Three weeks ago, the Suck staff began receiving a series of
strip-o-grams from a 72-year-old retiree in Aventura, Florida, named Norm Sommer. Sommer asserted that Henry Hyde, the chairman of the House
Judiciary Committee, had between 1965 and 1969 carried on an
extramarital affair with a married woman named Cherie Snodgrass. The
affair led to the breakup of Snodgrass' marriage to her husband, Fred.
At the time of the affair, Hyde was an Illinois state representative,
married, and the father of four sons.
We checked out Sommer's story with several sources and were suddenly
faced with the most difficult editorial decision we have confronted in
our three-year-and-one-month history. Should we run the story or not?
After hours of crack-fueled discussion and extended consultation with
our seven or eight sex columnists, we decided not to publish it. We feel
that we owe you, our readers, an explanation of why we took this
Experience has taught us that the favorite ploy of those who want to
discredit our reporting is to accuse us of being a "pawn of the
Freemasons," "an ace in the hole for the Elders of Zion," and "a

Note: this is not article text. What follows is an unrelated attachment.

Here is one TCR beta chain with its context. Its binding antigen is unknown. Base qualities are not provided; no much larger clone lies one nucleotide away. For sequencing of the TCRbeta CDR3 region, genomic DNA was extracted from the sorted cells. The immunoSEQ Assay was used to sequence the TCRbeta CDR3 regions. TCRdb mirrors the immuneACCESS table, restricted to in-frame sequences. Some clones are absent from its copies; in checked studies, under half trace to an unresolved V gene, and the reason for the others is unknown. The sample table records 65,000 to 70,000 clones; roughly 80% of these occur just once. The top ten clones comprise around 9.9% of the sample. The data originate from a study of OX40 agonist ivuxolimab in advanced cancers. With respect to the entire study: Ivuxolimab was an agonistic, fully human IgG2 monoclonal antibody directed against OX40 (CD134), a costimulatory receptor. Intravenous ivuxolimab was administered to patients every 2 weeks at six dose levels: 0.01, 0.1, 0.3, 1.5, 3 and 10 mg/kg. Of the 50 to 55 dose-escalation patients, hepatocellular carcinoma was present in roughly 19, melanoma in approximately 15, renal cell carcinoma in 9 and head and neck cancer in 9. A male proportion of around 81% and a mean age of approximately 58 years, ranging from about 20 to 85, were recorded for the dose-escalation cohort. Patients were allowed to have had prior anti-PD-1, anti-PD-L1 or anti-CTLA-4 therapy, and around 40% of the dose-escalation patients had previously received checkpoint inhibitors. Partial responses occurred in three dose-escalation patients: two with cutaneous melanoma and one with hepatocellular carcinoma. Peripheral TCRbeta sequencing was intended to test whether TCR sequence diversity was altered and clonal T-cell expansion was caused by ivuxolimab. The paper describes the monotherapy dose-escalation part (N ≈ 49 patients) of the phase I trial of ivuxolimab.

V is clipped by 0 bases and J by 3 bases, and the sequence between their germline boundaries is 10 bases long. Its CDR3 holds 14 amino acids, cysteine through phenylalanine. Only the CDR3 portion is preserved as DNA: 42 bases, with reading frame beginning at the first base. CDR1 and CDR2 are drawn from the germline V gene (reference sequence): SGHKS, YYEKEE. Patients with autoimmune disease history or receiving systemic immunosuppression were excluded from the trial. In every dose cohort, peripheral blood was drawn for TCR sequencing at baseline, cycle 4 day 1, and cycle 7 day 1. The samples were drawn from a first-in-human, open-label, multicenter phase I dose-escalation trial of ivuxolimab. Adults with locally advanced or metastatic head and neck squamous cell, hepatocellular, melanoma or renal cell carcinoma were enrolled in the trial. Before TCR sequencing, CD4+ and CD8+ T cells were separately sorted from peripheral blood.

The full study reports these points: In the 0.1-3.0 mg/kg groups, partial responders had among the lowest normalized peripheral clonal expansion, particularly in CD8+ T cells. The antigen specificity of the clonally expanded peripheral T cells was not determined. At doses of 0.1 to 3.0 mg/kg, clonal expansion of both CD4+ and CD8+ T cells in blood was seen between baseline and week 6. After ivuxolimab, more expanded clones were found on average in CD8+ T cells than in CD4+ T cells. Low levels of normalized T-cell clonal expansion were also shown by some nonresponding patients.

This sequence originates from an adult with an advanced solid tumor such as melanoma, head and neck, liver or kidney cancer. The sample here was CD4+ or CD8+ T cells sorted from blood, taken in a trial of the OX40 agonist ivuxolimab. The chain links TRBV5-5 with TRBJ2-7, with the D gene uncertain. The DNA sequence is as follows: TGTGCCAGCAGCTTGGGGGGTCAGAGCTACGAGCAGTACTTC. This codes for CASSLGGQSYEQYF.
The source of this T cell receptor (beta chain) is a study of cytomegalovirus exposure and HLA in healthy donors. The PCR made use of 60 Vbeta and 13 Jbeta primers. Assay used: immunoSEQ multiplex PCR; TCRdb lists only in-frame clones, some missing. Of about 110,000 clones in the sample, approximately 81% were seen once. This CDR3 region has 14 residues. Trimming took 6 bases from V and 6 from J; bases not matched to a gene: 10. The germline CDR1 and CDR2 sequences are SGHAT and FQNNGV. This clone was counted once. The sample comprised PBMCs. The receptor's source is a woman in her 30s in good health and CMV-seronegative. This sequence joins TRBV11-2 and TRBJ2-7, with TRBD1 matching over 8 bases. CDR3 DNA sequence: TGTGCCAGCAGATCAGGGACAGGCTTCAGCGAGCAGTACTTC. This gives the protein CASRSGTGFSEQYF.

monopoly wheelbarrow for the International Potash Cartel." These
organizations had nothing whatsoever to do with any aspect of this
What was our motivation? In a different and better world, we would have
released this story. Throughout the tragic farce of the Clinton-Lewinsky
scandal, we have tirelessly searched our thesaurus for new ways to say
"hummer." But in the brave new world that has been created by Idiotgate,
there are some things the public does not need to know. Our
critics will say we are fighting fire with pee, ascending to the ivory
tower standards of those we deplore. Frankly, we are. But ugly times
call for ugly tactics. When a pack of sanctimonious thugs bores you and
your country with details of an affair where barely anybody got off, you
have to show them that you can be a wicked little cocktease, too.
More important, however, we were troubled by certain aspects of the story
that did not seem to hold up under professional scrutiny. It's time to
put an end to the confusion about these matters and refer our
suspicions to our many dozens of readers.